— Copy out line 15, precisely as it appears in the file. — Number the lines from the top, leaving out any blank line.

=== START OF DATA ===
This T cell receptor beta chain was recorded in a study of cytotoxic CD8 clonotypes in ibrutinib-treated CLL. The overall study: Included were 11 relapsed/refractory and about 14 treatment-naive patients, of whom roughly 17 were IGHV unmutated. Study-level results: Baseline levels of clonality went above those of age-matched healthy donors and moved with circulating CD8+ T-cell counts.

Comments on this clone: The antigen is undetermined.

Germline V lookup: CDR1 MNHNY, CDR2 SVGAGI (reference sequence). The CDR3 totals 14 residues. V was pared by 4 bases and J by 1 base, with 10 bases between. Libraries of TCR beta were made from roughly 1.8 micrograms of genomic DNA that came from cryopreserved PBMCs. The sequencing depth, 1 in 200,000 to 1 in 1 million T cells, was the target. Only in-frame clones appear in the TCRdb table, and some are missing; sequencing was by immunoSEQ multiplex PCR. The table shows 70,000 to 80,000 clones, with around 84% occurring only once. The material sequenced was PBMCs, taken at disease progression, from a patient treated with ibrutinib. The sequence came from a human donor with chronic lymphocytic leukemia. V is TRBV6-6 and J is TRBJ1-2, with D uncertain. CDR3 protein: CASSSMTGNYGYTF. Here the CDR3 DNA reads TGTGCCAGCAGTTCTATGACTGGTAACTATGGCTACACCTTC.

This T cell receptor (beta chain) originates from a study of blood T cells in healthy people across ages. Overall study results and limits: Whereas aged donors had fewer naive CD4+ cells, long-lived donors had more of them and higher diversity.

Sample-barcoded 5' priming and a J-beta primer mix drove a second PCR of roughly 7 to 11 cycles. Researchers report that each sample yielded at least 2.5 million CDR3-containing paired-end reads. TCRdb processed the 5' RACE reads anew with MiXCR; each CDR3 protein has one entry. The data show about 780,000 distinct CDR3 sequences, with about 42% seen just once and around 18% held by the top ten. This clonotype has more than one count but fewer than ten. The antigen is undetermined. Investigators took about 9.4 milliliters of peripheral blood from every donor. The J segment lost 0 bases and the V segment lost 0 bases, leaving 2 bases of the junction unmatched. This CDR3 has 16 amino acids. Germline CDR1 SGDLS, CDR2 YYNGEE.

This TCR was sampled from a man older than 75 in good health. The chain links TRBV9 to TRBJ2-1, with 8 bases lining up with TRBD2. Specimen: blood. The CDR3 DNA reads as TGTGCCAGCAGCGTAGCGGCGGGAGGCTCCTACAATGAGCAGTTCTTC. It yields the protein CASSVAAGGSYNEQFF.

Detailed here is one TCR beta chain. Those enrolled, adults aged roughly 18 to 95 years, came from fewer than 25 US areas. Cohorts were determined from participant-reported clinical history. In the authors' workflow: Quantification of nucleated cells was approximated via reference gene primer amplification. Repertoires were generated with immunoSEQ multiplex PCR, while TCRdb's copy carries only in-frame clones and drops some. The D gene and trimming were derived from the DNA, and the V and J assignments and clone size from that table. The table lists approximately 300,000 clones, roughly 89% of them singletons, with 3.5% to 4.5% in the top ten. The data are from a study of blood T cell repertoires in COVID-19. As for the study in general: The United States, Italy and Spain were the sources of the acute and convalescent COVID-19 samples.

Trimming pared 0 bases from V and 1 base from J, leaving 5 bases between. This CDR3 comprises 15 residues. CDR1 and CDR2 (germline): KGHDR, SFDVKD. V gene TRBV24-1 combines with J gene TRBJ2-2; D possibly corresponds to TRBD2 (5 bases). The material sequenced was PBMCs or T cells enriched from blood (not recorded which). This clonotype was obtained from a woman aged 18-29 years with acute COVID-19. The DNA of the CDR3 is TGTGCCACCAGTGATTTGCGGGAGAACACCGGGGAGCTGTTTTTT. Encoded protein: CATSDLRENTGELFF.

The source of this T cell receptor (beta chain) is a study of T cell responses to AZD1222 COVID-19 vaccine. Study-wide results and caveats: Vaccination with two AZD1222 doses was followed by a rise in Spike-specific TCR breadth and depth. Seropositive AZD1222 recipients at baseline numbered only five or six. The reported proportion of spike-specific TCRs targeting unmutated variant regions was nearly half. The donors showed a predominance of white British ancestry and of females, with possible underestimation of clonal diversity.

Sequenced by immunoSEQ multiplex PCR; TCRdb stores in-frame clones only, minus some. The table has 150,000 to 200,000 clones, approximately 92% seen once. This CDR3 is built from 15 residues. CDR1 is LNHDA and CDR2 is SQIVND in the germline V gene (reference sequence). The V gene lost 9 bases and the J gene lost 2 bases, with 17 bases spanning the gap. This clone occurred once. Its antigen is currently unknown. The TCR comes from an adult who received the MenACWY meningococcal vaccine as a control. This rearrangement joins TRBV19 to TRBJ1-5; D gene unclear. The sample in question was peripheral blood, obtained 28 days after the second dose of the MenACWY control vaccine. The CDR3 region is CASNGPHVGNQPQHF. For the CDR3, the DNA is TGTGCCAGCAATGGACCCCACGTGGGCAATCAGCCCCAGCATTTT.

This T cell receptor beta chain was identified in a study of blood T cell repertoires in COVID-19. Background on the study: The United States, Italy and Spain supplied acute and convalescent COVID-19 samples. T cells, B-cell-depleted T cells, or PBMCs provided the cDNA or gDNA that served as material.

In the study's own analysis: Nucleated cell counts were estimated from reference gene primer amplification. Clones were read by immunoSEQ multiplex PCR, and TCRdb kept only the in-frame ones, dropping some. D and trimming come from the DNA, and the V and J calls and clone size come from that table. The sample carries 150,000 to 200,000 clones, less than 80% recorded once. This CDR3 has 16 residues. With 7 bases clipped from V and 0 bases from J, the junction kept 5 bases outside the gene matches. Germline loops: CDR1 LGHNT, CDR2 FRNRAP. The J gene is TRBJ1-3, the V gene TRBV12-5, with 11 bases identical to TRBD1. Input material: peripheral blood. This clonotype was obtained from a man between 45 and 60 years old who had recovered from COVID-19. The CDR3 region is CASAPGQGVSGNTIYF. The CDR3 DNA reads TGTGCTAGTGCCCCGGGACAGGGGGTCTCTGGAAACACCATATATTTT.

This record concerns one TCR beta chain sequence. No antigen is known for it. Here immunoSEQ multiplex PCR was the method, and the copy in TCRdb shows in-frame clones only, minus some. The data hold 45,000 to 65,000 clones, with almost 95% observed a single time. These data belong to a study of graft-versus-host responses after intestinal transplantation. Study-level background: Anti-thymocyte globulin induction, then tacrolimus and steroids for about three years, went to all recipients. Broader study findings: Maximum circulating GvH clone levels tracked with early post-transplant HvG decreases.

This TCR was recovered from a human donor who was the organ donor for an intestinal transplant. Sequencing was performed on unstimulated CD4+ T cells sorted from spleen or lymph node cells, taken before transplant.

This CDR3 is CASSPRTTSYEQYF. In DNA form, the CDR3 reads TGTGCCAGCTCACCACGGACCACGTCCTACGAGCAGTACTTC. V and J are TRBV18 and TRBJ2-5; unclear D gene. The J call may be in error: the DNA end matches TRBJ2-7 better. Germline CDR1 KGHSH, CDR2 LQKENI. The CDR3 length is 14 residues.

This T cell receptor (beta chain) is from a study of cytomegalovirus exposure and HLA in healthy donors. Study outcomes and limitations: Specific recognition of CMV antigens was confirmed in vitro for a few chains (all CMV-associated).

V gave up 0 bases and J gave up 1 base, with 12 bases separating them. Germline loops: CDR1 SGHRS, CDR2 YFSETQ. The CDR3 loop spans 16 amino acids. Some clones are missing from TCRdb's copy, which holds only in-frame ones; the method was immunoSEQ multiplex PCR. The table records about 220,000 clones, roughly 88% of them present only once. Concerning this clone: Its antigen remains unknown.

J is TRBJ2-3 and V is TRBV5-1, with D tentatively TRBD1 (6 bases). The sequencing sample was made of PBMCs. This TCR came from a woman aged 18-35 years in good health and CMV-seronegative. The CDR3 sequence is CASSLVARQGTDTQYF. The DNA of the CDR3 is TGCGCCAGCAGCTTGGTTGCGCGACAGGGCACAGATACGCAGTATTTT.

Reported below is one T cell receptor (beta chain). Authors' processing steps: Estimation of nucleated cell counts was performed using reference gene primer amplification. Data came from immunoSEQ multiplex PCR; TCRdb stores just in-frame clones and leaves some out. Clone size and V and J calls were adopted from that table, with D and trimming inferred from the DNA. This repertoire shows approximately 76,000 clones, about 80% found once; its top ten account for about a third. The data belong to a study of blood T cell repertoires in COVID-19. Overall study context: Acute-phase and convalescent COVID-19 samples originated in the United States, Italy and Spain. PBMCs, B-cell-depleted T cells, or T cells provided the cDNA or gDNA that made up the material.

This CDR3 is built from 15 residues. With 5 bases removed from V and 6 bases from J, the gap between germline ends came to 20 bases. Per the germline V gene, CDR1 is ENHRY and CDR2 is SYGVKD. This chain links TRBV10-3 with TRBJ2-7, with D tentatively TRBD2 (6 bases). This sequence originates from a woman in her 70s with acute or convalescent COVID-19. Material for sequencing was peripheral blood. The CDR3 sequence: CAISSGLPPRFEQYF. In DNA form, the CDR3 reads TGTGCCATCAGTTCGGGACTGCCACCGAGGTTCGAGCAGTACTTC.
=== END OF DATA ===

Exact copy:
This CDR3 is CASSPRTTSYEQYF. In DNA form, the CDR3 reads TGTGCCAGCTCACCACGGACCACGTCCTACGAGCAGTACTTC. V and J are TRBV18 and TRBJ2-5; unclear D gene. The J call may be in error: the DNA end matches TRBJ2-7 better. Germline CDR1 KGHSH, CDR2 LQKENI. The CDR3 length is 14 residues.